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Selective AR Modulators that Distinguish Proliferative from Differentiative Gene Promoters

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Technical Report,30 Jul 2016,29 Jul 2017

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University of Michigan Ann Arbor United States

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Androgen signaling via the androgen receptor, AR, is a key therapeutic target in prostate cancer. Our goal is to inhibit AR target genes that drive cancer but not normal cell growth to avoid resistance. Our hypothesis is that these genes differ in androgen response elements AREs, with genes driving proliferation relying on consensus inverted repeats cARE and genes promoting differentiation relying on AR-selective direct repeats or half-sites sAREs. To identify compounds that affect ARDNA recognition, we performed a high-throughput screen for compounds eliciting differential AR activity on cARE vs. sARE reporters. Of 10,000 compounds, doxorubicin proved best at differentially affecting AR-driven gene expression, by interacting with DNA rather than directly with AR. This differential effect was pronounced at low doses of dox, leading to induction of sARE-driven genes in contrast to inhibition of cARE-driven genes, in multiple cell lines. Doxorubicin elicits DNA damage response, a pathway also influenced by AR. We used protein-DNA inter-action assays to show the differential effect of dox onAR binding in vitro, and extended this to show selectivity of AR binding in vivo by chromatin immunoprecipitation ChIPstudies. Bioinformatic analysis of ChIP-seq data is ongoing to define genome-wide the set of genes sensitive to low dose dox.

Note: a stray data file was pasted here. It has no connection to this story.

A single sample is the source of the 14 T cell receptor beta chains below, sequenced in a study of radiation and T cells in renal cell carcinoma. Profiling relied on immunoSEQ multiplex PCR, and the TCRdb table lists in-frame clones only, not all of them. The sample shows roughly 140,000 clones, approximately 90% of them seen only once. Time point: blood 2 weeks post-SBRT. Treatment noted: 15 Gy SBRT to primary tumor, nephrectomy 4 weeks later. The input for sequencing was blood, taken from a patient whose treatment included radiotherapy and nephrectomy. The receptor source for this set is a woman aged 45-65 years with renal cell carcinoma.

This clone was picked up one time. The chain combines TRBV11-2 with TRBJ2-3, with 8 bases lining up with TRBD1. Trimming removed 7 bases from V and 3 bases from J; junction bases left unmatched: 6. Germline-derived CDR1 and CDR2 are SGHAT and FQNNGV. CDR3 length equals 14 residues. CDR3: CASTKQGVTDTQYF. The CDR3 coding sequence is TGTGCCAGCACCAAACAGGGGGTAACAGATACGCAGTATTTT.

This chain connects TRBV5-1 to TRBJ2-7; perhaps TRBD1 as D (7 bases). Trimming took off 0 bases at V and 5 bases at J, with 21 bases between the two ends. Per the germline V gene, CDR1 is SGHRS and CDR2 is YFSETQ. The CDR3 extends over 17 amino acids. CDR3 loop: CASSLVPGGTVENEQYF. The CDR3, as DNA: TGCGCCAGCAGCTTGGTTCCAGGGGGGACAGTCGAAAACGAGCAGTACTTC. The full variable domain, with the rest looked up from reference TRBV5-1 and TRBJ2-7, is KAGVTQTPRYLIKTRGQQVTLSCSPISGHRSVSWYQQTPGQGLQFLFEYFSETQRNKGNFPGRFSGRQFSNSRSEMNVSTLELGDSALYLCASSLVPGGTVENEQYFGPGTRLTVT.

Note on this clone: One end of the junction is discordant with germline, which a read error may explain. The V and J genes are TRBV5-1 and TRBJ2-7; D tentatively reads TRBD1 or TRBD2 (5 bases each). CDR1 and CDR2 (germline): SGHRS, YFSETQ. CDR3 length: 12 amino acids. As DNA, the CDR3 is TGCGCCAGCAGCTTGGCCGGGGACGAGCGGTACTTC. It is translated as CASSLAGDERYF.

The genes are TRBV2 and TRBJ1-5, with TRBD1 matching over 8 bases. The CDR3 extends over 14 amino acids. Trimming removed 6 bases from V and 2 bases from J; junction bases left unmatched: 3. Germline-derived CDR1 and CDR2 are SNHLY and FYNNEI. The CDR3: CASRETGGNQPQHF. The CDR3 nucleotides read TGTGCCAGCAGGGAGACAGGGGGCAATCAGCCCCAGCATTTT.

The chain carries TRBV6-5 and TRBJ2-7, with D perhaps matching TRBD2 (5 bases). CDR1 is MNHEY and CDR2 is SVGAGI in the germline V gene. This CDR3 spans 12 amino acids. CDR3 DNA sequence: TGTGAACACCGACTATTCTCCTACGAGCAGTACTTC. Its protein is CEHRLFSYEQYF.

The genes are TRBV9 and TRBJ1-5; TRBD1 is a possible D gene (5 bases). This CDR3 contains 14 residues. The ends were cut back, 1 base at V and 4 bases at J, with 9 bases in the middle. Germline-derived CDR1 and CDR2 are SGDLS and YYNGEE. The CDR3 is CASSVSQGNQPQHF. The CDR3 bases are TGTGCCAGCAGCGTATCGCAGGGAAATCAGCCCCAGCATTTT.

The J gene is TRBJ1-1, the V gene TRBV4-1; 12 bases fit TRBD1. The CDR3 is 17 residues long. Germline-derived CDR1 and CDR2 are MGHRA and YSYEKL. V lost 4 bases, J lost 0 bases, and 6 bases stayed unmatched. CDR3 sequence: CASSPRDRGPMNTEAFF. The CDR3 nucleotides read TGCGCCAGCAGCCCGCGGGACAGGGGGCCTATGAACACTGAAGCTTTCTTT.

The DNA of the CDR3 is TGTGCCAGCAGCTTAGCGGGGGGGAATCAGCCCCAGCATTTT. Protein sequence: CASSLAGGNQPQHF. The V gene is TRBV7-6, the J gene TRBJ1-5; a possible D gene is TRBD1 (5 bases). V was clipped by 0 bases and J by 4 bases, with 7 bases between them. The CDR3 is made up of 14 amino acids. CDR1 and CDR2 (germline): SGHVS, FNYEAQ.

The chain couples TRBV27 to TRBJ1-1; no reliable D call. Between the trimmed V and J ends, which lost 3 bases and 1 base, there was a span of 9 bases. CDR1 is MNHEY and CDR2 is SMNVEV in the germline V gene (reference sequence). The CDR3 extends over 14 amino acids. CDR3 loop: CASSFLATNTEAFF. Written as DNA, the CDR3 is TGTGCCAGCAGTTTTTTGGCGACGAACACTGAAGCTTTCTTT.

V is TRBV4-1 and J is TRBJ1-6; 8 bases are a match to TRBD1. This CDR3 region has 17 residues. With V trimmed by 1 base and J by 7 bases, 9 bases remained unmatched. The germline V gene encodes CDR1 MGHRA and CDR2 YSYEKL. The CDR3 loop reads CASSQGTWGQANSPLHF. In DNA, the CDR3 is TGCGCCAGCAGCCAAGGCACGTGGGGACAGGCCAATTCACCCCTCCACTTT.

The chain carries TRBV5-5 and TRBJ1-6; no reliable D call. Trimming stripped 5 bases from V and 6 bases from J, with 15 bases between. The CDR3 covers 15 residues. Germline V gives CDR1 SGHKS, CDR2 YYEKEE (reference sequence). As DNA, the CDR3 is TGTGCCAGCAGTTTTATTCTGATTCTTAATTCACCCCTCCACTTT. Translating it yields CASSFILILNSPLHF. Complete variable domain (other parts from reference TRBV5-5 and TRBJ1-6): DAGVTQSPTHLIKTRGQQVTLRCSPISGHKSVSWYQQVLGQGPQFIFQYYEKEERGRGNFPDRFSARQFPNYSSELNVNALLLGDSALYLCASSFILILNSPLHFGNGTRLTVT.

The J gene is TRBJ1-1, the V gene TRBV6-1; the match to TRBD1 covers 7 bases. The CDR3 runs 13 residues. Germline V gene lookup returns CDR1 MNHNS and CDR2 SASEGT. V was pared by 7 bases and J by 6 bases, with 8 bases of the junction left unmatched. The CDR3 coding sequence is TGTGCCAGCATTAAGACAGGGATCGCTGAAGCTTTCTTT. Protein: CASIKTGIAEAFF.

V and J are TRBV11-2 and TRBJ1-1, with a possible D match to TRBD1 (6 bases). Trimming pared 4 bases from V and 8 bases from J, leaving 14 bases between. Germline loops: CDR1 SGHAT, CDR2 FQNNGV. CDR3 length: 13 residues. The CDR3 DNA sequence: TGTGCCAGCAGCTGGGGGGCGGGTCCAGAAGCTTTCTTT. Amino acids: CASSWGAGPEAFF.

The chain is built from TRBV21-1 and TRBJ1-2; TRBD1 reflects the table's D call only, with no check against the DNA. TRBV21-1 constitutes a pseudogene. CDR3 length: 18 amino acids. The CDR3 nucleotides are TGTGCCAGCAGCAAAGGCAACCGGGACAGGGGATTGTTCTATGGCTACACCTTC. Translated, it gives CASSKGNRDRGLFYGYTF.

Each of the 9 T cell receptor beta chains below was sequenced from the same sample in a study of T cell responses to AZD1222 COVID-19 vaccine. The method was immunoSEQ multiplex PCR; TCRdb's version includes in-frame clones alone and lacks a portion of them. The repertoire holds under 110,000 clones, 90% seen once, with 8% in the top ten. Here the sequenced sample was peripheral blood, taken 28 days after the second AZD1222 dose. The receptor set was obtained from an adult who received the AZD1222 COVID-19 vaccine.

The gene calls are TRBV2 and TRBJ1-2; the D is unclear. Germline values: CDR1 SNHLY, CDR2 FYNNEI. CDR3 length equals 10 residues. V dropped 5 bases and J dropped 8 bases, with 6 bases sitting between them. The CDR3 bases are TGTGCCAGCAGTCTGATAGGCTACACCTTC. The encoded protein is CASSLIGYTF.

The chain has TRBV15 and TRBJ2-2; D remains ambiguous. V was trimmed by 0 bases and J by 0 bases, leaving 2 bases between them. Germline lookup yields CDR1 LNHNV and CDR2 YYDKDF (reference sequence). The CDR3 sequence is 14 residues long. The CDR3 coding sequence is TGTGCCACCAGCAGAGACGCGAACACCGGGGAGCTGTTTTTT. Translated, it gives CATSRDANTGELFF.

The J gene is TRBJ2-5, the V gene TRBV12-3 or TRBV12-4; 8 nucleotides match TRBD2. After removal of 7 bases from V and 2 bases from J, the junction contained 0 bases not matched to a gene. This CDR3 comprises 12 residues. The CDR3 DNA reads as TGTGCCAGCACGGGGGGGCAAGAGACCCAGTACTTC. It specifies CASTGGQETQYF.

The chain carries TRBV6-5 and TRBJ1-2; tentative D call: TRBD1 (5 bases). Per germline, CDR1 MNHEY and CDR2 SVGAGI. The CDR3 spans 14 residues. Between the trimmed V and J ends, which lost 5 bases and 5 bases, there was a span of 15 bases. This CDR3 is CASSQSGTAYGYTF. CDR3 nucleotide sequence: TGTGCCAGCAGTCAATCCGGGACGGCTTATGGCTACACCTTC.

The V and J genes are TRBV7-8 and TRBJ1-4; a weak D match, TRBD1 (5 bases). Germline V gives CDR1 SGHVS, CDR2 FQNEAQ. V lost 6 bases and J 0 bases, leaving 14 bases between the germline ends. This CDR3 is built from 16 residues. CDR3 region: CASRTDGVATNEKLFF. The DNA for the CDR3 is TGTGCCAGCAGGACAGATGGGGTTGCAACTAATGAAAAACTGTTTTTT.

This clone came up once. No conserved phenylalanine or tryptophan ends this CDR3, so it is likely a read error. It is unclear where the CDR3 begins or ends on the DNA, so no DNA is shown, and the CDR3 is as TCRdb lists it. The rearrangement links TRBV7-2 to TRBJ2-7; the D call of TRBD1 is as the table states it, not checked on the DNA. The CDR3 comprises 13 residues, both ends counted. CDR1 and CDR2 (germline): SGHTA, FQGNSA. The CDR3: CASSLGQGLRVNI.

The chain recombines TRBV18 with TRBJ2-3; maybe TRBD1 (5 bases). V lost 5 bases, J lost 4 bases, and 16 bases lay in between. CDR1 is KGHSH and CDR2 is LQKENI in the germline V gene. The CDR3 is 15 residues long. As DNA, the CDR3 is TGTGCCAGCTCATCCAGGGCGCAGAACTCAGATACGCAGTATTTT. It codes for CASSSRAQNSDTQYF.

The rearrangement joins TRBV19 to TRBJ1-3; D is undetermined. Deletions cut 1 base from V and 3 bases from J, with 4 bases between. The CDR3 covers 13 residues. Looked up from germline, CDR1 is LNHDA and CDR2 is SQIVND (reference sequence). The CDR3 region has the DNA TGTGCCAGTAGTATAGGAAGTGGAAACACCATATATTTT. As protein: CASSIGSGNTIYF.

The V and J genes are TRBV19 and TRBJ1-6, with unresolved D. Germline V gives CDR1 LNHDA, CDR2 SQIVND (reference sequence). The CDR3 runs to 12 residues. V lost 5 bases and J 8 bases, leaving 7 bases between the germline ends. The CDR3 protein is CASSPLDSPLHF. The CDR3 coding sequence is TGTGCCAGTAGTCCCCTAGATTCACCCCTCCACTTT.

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  • Medicine and Medical Research

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